I was deeply hurt by some words my best friend said to me. She kind of shocked me, actually, by what she said. I immediately said that I forgave her for that. Now I am wondering if I acted too quickly. Can a person forgive too soon?
A person can forgive falsely too soon, but there is no such thing as forgiving in a genuine way too soon. By “falsely forgive” I mean a kind of “forgiveness” that is insincere, done more out of pride or expediency rather than out of a heart-felt sense of compassion for the one who was unfair. We can “forgive” a boss who asks us, if this means keeping our job, while all the time we are fuming inside. This is not genuine and will likely not be helpful for either the forgiver or the forgiven.
On the other hand, there are actually documented cases of quick forgiveness of people who have perpetrated horrendous injustices. Here is one example: Corrie Ten Boom survived a concentration camp during World War II. She wrote a book, The Hiding Place, about her experiences. Following the war, she was in a German church talking about the virtues of forgiveness. After the talk, people came up to greet her. Much to her horror, the SS officer who abused her years ago extended his hand to her, asking for forgiveness. She did not want to grant it. She then said a quick prayer and, as she reports, she felt something like an electrical surge go through her right arm and so she was able both to shake his hand and at the same time to offer a love for this man that surprised even her. Without debating the issue of prayer here, she did experience something that day that was genuine forgiveness and was both sudden and complete.
The more you practice forgiveness, the more easily you will be able to practice it in a genuine way, at least at times and for certain circumstances.
For additional information, see The Forgiving Life.
The forgiveness path is just one more obstacle to overcome along life’s tough road. A family member of mine was murdered. I cannot see forgiving this person. Even if I did, that process seems just as outrageously hard as sitting here with no recourse toward the murderer. Am I stuck either way, as a forgiver or as someone who cries out for justice but finds none (the murderer has not been caught)?
First of all, my sincere sympathy for the pain you are being asked to endure. No one should have to go through this. The fact that you are even asking about forgiveness is showing a heroism that I want you, yourself, to see.
An important insight that you have is this: No matter what you choose, you will have pain. I would like to gently challenge one of your words: “stuck.” I can understand how you might feel stuck as someone who cries out for justice which is not forthcoming. You are not stuck, however, if you decide to forgive. I think you might be “stuck” right now because of indecision—Should you forgive or not? If you decide to go ahead, then you are no longer “stuck.” Yes, you will have pain because growth in forgiveness is painful. Yet, the pain of working through forgiveness is temporary. The pain of crying out for justice and not finding it may go on indefinitely. When you are ready to get un-stuck, please consider reading the book, The Forgiving Life. It helps you to grow in forgiving and to grow as a person of virtue—strong and even thriving in the face of great pain. I wish you the very best in your journey toward healing.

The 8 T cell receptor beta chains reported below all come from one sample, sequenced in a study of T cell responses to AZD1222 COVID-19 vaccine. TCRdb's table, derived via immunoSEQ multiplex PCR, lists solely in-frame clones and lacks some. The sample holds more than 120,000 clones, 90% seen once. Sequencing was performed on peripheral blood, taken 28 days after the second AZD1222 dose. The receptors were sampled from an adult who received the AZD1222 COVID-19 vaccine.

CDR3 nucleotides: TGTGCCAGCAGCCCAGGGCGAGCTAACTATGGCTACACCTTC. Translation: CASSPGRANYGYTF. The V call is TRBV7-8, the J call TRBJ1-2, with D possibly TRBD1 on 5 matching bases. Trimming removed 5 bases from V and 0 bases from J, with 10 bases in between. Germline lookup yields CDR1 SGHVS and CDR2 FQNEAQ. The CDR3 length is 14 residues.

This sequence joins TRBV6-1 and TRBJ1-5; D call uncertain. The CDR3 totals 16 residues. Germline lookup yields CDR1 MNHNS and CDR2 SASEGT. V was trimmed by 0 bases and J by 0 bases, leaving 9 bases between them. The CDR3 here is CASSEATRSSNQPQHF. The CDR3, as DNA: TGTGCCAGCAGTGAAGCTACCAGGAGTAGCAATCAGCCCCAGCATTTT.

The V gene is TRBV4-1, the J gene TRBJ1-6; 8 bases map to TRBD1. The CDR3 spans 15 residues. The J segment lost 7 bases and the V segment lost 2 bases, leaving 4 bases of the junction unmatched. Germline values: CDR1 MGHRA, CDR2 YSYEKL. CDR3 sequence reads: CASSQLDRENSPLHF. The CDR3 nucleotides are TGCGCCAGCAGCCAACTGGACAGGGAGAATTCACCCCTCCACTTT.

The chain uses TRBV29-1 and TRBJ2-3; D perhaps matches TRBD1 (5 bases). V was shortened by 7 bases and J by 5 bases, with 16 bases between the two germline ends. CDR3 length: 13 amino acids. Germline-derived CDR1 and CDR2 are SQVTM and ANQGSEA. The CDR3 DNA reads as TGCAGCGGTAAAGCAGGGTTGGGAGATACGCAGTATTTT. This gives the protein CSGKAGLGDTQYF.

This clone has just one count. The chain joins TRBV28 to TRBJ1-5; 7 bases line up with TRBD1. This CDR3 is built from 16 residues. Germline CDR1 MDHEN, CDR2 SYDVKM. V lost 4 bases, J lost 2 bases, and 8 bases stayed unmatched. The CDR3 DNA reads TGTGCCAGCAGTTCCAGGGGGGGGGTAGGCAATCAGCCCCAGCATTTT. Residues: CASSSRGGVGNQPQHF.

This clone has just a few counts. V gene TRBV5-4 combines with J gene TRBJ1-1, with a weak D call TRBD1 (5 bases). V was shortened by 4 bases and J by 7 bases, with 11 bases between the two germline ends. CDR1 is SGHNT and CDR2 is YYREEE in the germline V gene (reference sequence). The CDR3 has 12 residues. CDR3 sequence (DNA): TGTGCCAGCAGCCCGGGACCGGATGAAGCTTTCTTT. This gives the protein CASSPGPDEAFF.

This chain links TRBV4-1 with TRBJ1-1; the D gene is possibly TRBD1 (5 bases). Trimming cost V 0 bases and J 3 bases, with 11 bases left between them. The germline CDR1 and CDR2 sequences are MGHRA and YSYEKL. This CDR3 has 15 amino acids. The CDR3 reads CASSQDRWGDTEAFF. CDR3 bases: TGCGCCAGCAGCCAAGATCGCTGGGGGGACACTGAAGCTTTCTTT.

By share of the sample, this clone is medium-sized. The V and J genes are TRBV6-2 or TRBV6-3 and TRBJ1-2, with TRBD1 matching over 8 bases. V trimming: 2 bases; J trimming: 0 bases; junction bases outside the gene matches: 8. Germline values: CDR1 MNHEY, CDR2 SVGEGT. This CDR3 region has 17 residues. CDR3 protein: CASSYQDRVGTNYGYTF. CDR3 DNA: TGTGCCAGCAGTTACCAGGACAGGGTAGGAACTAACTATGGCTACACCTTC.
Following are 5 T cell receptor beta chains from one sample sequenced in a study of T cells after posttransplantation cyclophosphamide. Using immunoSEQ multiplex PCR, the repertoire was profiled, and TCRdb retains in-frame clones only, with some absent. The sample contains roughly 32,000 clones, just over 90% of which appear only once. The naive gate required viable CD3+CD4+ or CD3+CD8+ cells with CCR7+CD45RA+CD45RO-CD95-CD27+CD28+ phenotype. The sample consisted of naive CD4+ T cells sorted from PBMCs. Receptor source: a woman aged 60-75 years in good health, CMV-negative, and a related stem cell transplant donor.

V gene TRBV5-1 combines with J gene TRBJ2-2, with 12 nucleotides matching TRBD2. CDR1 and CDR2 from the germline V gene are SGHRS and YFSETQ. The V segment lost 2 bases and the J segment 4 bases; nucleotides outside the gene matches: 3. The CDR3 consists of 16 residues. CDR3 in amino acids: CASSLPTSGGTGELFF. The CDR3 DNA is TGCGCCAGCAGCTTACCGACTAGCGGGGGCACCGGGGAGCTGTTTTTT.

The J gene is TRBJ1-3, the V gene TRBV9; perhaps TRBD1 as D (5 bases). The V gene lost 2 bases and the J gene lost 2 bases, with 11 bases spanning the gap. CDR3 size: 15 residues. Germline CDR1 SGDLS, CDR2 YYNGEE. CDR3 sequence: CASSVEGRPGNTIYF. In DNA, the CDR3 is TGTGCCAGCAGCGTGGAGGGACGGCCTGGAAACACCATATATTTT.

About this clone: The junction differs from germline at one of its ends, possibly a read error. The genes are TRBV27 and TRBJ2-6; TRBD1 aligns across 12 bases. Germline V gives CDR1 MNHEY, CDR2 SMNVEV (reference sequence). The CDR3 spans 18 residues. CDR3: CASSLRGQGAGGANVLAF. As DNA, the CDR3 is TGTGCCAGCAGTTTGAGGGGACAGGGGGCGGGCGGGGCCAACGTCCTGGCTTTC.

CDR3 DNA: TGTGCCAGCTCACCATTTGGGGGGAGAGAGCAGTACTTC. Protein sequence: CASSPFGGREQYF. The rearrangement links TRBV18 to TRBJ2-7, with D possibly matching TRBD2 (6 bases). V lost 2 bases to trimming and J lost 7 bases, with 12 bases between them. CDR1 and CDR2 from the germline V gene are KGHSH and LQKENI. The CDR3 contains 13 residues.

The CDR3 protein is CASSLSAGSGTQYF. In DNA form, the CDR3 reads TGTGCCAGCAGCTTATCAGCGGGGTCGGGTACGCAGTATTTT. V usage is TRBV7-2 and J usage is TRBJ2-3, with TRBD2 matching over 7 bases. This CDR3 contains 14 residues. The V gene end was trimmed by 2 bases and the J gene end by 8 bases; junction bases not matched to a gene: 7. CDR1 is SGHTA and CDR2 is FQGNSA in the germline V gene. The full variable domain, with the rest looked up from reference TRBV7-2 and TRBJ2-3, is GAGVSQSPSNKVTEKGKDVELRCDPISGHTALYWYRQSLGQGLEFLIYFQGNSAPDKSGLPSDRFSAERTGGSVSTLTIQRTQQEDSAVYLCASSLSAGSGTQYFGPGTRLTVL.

Learn more at What is Forgiveness?
I feel that my friend deserves love and forgiveness, but I do not feel ready to forgive. Have I actually started the forgiveness process if I at least feel in my heart that she deserves my love?
Yes, I do think that you are on the path of forgiveness when you realize that your friend deserves your love. I say that because one of the first steps of forgiveness is to commit to doing no harm to the one who hurt you. When you say that your friend deserves your love, it seems to me that you will not then deliberately do her harm, even if you are not feeling or expressing love just yet toward her. Love is a more advanced form of forgiveness than committing to doing no harm. This is the case because doing no harm is refraining from the negative; love is deliberately instituting the positive toward your friend.
Learn more at 8 Reasons to Forgive.
In your book, Forgiveness Is a Choice, you are critical of relaxation techniques relative to forgiveness. Would you please elaborate on that for me?
Relaxation is important and so I am not criticizing it as a way of reducing tension. My critique comes when mental health professionals use relaxation as the primary way of reducing resentment. Relaxation can reduce tension but it cannot cure resentment, or a persistent ill will toward another person or persons who acted unfairly. Why? It is because once the person is finished with the relaxation exercise, the resentment likely will return. Forgiveness, on the other hand, can directly target the resentment so that empathy and compassion toward the other person grow in the heart, literally reducing or eliminating the resentment.
Learn more at Forgiving is not. . .
Which is better: forgiving for my own well-being or forgiving for the sake of the other person who was offensive?
When you forgive in a genuine way, it always is for the other. Why? This is because forgiveness, as a moral virtue, is other-focused. A motivation to forgive may be one’s own emotional, physical, and relational well-being. This is not dishonorable because, if you are hurting, it is reasonable to try to alleviate the pain. If one is not focused at all on the other person during the process, then this is not a true forgiveness process.
Learn more at What is Forgiveness?